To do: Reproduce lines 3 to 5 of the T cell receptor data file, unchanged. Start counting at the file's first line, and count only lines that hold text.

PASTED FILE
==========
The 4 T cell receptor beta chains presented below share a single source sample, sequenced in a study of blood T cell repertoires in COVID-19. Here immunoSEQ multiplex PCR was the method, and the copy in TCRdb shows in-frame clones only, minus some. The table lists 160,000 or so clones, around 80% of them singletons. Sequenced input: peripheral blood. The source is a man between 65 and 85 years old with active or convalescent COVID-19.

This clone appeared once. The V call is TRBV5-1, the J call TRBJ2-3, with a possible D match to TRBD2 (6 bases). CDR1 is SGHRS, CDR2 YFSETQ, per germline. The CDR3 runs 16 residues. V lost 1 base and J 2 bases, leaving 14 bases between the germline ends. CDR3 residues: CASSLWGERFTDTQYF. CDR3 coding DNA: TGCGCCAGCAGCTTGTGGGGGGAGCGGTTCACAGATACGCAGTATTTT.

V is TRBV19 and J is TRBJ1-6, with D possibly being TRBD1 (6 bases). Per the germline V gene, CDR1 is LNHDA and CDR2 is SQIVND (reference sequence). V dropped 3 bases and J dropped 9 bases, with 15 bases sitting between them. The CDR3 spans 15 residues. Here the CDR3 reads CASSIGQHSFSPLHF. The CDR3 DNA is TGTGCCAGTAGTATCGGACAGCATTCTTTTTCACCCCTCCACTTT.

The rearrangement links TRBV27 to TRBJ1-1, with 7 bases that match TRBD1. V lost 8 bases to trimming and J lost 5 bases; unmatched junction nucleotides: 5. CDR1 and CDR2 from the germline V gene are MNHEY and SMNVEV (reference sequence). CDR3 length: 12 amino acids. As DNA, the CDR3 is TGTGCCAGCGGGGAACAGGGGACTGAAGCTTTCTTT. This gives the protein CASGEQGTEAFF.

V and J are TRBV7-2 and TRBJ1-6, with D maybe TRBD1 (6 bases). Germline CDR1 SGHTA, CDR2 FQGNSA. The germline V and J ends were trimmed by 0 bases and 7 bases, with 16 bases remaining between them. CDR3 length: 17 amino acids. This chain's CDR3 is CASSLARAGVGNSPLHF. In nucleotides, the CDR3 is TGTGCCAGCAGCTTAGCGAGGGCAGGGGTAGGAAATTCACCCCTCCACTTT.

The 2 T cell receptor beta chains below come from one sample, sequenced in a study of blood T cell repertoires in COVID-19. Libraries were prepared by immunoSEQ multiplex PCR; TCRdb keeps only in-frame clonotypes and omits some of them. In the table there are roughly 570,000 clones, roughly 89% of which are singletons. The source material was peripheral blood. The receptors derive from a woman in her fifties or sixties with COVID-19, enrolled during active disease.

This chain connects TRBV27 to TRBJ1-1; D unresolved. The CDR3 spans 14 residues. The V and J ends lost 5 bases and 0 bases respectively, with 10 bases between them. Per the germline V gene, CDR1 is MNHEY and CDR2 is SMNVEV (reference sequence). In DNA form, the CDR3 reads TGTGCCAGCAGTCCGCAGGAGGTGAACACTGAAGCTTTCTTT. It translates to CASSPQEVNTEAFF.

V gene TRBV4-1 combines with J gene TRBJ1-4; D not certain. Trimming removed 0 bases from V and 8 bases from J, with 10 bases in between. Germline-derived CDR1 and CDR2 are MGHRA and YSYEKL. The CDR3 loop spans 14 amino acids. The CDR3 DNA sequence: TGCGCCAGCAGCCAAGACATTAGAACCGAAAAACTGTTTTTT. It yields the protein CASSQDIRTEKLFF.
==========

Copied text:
V is TRBV19 and J is TRBJ1-6, with D possibly being TRBD1 (6 bases). Per the germline V gene, CDR1 is LNHDA and CDR2 is SQIVND (reference sequence). V dropped 3 bases and J dropped 9 bases, with 15 bases sitting between them. The CDR3 spans 15 residues. Here the CDR3 reads CASSIGQHSFSPLHF. The CDR3 DNA is TGTGCCAGTAGTATCGGACAGCATTCTTTTTCACCCCTCCACTTT.

The rearrangement links TRBV27 to TRBJ1-1, with 7 bases that match TRBD1. V lost 8 bases to trimming and J lost 5 bases; unmatched junction nucleotides: 5. CDR1 and CDR2 from the germline V gene are MNHEY and SMNVEV (reference sequence). CDR3 length: 12 amino acids. As DNA, the CDR3 is TGTGCCAGCGGGGAACAGGGGACTGAAGCTTTCTTT. This gives the protein CASGEQGTEAFF.

V and J are TRBV7-2 and TRBJ1-6, with D maybe TRBD1 (6 bases). Germline CDR1 SGHTA, CDR2 FQGNSA. The germline V and J ends were trimmed by 0 bases and 7 bases, with 16 bases remaining between them. CDR3 length: 17 amino acids. This chain's CDR3 is CASSLARAGVGNSPLHF. In nucleotides, the CDR3 is TGTGCCAGCAGCTTAGCGAGGGCAGGGGTAGGAAATTCACCCCTCCACTTT.